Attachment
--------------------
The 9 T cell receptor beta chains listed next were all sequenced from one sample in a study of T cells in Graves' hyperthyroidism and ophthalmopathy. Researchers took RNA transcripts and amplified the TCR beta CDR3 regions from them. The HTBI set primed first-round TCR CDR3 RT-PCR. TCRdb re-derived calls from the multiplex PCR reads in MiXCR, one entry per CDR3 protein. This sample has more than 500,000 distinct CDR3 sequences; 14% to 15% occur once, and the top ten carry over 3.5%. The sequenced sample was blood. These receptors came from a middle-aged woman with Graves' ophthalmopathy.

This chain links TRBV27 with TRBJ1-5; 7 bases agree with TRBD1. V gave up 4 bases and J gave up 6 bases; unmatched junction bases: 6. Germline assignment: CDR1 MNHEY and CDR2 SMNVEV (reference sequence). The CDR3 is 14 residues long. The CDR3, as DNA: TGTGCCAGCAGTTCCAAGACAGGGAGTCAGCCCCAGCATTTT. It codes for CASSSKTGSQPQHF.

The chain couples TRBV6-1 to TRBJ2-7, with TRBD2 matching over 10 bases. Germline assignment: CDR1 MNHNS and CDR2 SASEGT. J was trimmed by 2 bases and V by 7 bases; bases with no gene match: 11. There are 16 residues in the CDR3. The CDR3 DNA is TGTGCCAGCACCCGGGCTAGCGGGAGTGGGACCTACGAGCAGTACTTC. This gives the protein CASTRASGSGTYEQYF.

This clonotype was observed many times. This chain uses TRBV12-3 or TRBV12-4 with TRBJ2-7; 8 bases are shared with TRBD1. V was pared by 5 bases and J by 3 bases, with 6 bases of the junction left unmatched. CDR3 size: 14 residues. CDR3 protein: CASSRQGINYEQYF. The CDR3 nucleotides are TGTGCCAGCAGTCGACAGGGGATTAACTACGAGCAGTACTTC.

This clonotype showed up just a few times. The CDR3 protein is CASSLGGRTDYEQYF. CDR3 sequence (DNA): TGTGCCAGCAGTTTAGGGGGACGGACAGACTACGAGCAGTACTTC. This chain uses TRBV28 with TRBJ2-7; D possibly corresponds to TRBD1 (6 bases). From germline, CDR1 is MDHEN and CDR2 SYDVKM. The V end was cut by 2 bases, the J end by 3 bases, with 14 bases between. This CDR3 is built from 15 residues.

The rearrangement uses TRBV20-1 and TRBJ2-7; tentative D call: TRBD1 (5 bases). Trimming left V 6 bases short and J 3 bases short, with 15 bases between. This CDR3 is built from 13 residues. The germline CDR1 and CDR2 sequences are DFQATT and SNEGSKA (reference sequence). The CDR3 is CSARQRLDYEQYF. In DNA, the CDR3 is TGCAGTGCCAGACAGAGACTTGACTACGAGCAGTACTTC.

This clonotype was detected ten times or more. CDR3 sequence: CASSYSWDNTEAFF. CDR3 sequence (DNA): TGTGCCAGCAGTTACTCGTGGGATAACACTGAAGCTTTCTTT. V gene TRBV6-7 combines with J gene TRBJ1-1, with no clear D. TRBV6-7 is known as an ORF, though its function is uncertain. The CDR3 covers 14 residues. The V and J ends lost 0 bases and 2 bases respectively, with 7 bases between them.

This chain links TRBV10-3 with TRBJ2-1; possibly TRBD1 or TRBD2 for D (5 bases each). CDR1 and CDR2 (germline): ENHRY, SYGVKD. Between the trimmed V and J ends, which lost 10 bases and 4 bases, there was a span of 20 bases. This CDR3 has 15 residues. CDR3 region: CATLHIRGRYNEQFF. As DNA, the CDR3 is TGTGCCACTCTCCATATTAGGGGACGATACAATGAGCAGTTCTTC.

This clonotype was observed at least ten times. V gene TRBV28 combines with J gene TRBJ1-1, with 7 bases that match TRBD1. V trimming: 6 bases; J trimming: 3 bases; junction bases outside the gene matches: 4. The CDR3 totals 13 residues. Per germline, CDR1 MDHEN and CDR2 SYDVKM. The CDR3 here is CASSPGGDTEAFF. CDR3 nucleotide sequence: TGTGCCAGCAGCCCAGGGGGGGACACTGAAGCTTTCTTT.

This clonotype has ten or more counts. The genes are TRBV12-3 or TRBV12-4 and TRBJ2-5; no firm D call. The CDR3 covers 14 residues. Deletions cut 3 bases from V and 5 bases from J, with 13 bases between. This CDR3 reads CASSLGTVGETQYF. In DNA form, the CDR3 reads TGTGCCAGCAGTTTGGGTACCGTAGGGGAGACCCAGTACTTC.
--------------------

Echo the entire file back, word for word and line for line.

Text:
The 9 T cell receptor beta chains listed next were all sequenced from one sample in a study of T cells in Graves' hyperthyroidism and ophthalmopathy. Researchers took RNA transcripts and amplified the TCR beta CDR3 regions from them. The HTBI set primed first-round TCR CDR3 RT-PCR. TCRdb re-derived calls from the multiplex PCR reads in MiXCR, one entry per CDR3 protein. This sample has more than 500,000 distinct CDR3 sequences; 14% to 15% occur once, and the top ten carry over 3.5%. The sequenced sample was blood. These receptors came from a middle-aged woman with Graves' ophthalmopathy.

This chain links TRBV27 with TRBJ1-5; 7 bases agree with TRBD1. V gave up 4 bases and J gave up 6 bases; unmatched junction bases: 6. Germline assignment: CDR1 MNHEY and CDR2 SMNVEV (reference sequence). The CDR3 is 14 residues long. The CDR3, as DNA: TGTGCCAGCAGTTCCAAGACAGGGAGTCAGCCCCAGCATTTT. It codes for CASSSKTGSQPQHF.

The chain couples TRBV6-1 to TRBJ2-7, with TRBD2 matching over 10 bases. Germline assignment: CDR1 MNHNS and CDR2 SASEGT. J was trimmed by 2 bases and V by 7 bases; bases with no gene match: 11. There are 16 residues in the CDR3. The CDR3 DNA is TGTGCCAGCACCCGGGCTAGCGGGAGTGGGACCTACGAGCAGTACTTC. This gives the protein CASTRASGSGTYEQYF.

This clonotype was observed many times. This chain uses TRBV12-3 or TRBV12-4 with TRBJ2-7; 8 bases are shared with TRBD1. V was pared by 5 bases and J by 3 bases, with 6 bases of the junction left unmatched. CDR3 size: 14 residues. CDR3 protein: CASSRQGINYEQYF. The CDR3 nucleotides are TGTGCCAGCAGTCGACAGGGGATTAACTACGAGCAGTACTTC.

This clonotype showed up just a few times. The CDR3 protein is CASSLGGRTDYEQYF. CDR3 sequence (DNA): TGTGCCAGCAGTTTAGGGGGACGGACAGACTACGAGCAGTACTTC. This chain uses TRBV28 with TRBJ2-7; D possibly corresponds to TRBD1 (6 bases). From germline, CDR1 is MDHEN and CDR2 SYDVKM. The V end was cut by 2 bases, the J end by 3 bases, with 14 bases between. This CDR3 is built from 15 residues.

The rearrangement uses TRBV20-1 and TRBJ2-7; tentative D call: TRBD1 (5 bases). Trimming left V 6 bases short and J 3 bases short, with 15 bases between. This CDR3 is built from 13 residues. The germline CDR1 and CDR2 sequences are DFQATT and SNEGSKA (reference sequence). The CDR3 is CSARQRLDYEQYF. In DNA, the CDR3 is TGCAGTGCCAGACAGAGACTTGACTACGAGCAGTACTTC.

This clonotype was detected ten times or more. CDR3 sequence: CASSYSWDNTEAFF. CDR3 sequence (DNA): TGTGCCAGCAGTTACTCGTGGGATAACACTGAAGCTTTCTTT. V gene TRBV6-7 combines with J gene TRBJ1-1, with no clear D. TRBV6-7 is known as an ORF, though its function is uncertain. The CDR3 covers 14 residues. The V and J ends lost 0 bases and 2 bases respectively, with 7 bases between them.

This chain links TRBV10-3 with TRBJ2-1; possibly TRBD1 or TRBD2 for D (5 bases each). CDR1 and CDR2 (germline): ENHRY, SYGVKD. Between the trimmed V and J ends, which lost 10 bases and 4 bases, there was a span of 20 bases. This CDR3 has 15 residues. CDR3 region: CATLHIRGRYNEQFF. As DNA, the CDR3 is TGTGCCACTCTCCATATTAGGGGACGATACAATGAGCAGTTCTTC.

This clonotype was observed at least ten times. V gene TRBV28 combines with J gene TRBJ1-1, with 7 bases that match TRBD1. V trimming: 6 bases; J trimming: 3 bases; junction bases outside the gene matches: 4. The CDR3 totals 13 residues. Per germline, CDR1 MDHEN and CDR2 SYDVKM. The CDR3 here is CASSPGGDTEAFF. CDR3 nucleotide sequence: TGTGCCAGCAGCCCAGGGGGGGACACTGAAGCTTTCTTT.

This clonotype has ten or more counts. The genes are TRBV12-3 or TRBV12-4 and TRBJ2-5; no firm D call. The CDR3 covers 14 residues. Deletions cut 3 bases from V and 5 bases from J, with 13 bases between. This CDR3 reads CASSLGTVGETQYF. In DNA form, the CDR3 reads TGTGCCAGCAGTTTGGGTACCGTAGGGGAGACCCAGTACTTC.